On the face of it, Qatar has been one of the United States’s most valuable allies in the Middle East over the last decade. Qatar hosts a large U.S. Air Force base in the Persian Gulf and has often provided political and financial support for U.S. initiatives in the Middle East. Indeed, Washington has often encouraged Qatari activism to legitimize U.S. diplomacy, including its political support at the Arab League of a potential U.S. strike against Syria.
But Qatar’s role in the United States’s Middle East policy is far more problematic than is commonly recognized. The tiny yet ambitious Gulf emirate has sought to use its immense hydrocarbon wealth to finance and arm civil wars in Libya and Syria, to support Hamas in Gaza, and to mediate disputes in Sudan and Lebanon. Its interest sometimes align with the United States’s — but too often, they do not. The launch of Al-Jazeera America, the news network its government owns, should redirect attention to Doha’s goals and means.
Qatari activism over the last few years has been a mixed blessing for the United States. Indeed, it has often actively and purposefully undermined U.S. efforts on key problems. In Egypt, for example, Qatar’s lavish and unconditional funding of the Morsi government enabled it to avoid taking the difficult steps that the International Monetary Fund (and the United States) believed were necessary to get the Egyptian economy back on track and to compromise with domestic opponents. In Gaza, Qatar helped undermine U.S. efforts to isolate and delegitimize Hamas by its strong and public embrace of its leadership including through high-level visits to Gaza.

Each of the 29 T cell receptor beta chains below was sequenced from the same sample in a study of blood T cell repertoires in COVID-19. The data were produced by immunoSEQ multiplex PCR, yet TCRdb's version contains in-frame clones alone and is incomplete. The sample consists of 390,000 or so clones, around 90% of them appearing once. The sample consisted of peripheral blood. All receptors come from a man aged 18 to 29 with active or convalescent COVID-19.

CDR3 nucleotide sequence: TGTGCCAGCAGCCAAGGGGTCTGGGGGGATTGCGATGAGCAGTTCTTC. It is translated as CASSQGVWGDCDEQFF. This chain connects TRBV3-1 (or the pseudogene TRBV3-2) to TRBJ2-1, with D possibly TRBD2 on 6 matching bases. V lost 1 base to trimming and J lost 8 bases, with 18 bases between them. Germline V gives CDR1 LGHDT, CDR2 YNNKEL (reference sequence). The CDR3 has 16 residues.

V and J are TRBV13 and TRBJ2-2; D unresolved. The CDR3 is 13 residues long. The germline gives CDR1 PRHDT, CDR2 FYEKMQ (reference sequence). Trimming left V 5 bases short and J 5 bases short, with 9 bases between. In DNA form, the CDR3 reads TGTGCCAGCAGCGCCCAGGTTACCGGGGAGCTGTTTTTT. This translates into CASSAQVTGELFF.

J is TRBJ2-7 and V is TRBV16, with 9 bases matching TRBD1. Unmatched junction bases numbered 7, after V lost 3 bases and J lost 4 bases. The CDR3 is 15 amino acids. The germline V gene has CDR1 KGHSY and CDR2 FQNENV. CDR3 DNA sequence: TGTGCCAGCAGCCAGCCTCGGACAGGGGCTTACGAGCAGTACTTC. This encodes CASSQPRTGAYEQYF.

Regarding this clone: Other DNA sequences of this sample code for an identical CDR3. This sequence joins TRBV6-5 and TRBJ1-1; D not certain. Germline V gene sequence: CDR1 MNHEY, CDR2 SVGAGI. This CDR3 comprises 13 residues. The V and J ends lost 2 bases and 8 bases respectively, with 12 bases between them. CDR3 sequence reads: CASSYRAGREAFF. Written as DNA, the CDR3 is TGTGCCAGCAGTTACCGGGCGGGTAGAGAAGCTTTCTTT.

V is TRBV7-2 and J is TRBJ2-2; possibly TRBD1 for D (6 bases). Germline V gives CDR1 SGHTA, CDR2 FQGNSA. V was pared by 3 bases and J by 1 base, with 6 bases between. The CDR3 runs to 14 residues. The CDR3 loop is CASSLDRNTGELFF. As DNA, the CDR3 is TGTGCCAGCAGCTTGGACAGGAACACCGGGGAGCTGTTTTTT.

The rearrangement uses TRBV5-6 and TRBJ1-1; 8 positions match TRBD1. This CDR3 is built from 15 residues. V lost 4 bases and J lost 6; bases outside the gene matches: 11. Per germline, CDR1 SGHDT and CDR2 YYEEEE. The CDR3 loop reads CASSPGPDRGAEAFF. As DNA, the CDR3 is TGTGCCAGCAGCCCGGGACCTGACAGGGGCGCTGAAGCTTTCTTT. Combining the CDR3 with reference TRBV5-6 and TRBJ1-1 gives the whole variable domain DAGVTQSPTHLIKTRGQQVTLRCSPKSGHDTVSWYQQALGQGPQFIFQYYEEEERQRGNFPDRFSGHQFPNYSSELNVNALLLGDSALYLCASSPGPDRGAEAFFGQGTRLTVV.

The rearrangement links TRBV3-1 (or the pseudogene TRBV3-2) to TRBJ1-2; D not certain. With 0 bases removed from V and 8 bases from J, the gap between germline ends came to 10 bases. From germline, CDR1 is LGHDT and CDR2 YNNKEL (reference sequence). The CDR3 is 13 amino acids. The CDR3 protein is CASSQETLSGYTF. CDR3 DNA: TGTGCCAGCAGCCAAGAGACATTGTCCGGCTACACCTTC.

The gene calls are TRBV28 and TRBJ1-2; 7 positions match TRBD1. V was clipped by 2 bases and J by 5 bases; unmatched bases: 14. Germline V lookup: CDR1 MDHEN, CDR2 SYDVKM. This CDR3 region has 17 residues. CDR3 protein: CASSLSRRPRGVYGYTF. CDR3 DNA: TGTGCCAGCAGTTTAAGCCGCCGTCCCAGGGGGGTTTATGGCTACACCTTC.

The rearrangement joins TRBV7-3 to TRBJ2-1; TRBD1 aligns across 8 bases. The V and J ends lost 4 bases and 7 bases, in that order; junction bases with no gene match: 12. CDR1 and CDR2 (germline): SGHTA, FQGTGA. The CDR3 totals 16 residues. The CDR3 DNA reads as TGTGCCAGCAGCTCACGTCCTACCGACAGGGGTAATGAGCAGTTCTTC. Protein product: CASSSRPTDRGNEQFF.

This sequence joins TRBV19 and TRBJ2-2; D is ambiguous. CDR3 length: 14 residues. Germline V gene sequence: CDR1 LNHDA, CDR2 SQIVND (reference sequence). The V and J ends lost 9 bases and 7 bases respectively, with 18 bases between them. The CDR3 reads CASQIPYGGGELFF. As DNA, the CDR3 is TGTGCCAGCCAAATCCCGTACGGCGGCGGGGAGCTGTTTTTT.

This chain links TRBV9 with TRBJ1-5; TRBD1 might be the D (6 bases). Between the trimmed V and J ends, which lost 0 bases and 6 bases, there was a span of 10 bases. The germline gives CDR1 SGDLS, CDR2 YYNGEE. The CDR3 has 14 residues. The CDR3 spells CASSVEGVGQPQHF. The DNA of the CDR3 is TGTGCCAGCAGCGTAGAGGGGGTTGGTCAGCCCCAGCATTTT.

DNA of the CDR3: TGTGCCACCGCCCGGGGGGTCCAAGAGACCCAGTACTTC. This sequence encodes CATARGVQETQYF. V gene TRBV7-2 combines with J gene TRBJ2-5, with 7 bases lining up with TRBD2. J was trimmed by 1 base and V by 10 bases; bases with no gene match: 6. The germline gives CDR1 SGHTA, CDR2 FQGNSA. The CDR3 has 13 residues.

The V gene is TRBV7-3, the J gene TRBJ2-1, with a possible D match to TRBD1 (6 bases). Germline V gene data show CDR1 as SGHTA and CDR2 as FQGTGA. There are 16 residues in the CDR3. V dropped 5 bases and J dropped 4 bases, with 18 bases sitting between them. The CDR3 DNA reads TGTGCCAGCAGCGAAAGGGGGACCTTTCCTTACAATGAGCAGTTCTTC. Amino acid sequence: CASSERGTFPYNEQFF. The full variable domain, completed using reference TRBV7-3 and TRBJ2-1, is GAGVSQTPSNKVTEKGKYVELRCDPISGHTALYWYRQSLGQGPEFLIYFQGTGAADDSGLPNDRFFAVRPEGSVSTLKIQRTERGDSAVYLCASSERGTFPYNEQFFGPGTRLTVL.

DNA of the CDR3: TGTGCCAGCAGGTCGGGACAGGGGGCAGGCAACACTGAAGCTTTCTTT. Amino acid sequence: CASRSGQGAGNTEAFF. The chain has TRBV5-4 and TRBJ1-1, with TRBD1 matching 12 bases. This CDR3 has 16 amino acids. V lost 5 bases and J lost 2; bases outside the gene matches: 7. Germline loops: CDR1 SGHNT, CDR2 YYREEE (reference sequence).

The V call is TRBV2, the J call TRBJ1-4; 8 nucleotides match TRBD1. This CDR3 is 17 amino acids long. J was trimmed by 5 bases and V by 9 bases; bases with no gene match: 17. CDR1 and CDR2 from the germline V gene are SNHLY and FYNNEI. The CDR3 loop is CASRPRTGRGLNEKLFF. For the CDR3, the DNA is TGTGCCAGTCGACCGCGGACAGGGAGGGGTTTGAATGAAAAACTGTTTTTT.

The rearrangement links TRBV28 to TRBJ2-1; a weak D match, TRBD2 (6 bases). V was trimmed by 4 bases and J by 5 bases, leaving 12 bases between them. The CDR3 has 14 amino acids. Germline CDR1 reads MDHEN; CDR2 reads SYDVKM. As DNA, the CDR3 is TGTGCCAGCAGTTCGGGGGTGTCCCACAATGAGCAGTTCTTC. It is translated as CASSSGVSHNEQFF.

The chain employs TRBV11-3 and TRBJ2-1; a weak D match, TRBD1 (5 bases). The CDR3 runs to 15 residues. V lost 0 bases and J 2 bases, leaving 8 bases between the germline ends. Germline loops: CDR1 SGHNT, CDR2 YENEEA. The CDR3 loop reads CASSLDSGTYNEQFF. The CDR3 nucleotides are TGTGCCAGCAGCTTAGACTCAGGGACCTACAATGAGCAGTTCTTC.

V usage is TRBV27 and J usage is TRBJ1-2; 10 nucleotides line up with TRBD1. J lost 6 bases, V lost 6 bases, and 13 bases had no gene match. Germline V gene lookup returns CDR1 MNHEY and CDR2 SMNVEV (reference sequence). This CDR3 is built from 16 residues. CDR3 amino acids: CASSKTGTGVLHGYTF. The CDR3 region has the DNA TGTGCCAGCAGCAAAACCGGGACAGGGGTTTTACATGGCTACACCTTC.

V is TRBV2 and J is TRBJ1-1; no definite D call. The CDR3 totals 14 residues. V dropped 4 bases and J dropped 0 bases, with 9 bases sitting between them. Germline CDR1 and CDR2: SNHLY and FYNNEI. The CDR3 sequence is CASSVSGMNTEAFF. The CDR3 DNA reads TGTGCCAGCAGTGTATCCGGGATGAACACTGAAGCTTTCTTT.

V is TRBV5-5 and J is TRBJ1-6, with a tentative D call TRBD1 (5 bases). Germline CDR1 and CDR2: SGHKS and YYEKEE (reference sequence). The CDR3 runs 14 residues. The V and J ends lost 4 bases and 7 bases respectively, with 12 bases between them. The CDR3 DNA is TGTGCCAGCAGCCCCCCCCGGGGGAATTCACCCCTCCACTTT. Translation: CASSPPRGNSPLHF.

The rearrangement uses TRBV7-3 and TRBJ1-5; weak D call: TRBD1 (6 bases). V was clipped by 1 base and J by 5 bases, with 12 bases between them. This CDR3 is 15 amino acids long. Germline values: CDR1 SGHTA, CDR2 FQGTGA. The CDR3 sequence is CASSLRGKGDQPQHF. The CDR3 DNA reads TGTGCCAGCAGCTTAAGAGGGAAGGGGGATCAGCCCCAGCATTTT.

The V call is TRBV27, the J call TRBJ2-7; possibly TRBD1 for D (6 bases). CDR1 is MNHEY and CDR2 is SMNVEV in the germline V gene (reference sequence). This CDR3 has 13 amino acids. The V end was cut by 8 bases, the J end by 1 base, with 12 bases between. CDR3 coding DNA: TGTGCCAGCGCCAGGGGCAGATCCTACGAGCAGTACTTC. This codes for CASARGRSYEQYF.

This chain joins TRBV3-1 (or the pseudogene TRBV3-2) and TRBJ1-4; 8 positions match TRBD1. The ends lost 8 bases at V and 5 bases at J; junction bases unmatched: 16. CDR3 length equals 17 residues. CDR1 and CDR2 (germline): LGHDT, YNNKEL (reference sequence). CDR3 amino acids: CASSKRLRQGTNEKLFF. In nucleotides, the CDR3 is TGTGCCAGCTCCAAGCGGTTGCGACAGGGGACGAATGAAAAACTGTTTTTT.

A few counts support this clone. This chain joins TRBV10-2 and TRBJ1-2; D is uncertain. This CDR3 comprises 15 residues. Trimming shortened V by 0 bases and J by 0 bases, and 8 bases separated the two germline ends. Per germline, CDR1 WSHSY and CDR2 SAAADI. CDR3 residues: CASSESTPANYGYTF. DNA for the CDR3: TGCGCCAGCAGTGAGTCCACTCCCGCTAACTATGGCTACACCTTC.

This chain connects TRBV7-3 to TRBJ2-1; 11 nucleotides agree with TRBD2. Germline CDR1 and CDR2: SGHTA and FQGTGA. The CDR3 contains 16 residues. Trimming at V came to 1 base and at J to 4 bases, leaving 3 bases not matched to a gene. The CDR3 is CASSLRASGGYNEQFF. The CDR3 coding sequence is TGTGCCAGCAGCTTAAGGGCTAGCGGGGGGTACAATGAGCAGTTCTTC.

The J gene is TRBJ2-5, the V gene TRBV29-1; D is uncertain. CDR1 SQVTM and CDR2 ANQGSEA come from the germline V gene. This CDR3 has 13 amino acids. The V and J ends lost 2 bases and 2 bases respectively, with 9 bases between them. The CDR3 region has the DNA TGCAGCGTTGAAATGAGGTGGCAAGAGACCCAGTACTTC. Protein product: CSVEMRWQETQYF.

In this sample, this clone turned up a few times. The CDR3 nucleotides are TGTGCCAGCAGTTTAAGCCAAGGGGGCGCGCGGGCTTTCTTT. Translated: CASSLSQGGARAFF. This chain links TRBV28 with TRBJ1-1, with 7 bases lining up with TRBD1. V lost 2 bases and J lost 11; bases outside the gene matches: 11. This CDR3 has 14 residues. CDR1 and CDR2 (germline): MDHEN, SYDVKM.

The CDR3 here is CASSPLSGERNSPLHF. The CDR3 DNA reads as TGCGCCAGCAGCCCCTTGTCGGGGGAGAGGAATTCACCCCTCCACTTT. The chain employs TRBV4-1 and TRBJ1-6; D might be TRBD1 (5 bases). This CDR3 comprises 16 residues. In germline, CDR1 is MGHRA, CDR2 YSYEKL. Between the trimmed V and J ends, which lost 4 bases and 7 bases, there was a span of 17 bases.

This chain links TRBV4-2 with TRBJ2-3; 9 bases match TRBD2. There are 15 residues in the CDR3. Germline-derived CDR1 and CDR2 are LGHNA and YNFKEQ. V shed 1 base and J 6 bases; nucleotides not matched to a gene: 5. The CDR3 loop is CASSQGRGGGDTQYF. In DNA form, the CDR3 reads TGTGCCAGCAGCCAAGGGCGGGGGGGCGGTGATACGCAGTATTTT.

For many years, the biggest constraint on India-U.S. military industrial cooperation was U.S. export control policy, which was a combination of international regimes, U.S. law, and U.S. regulation. These have gradually been amended, and India has been increasingly accommodated. However, moving forward, India will have to find ways to better absorb new technologies that are now available to it. Such steps will have to include, among other things, creating greater incentives for investment, ensuring that imported technology is secure and not leaked to third parties, and better integration into global supply chains. Until these steps take place, India may not be able to take full advantage of a number of opportunities for technology transfer that have now become available...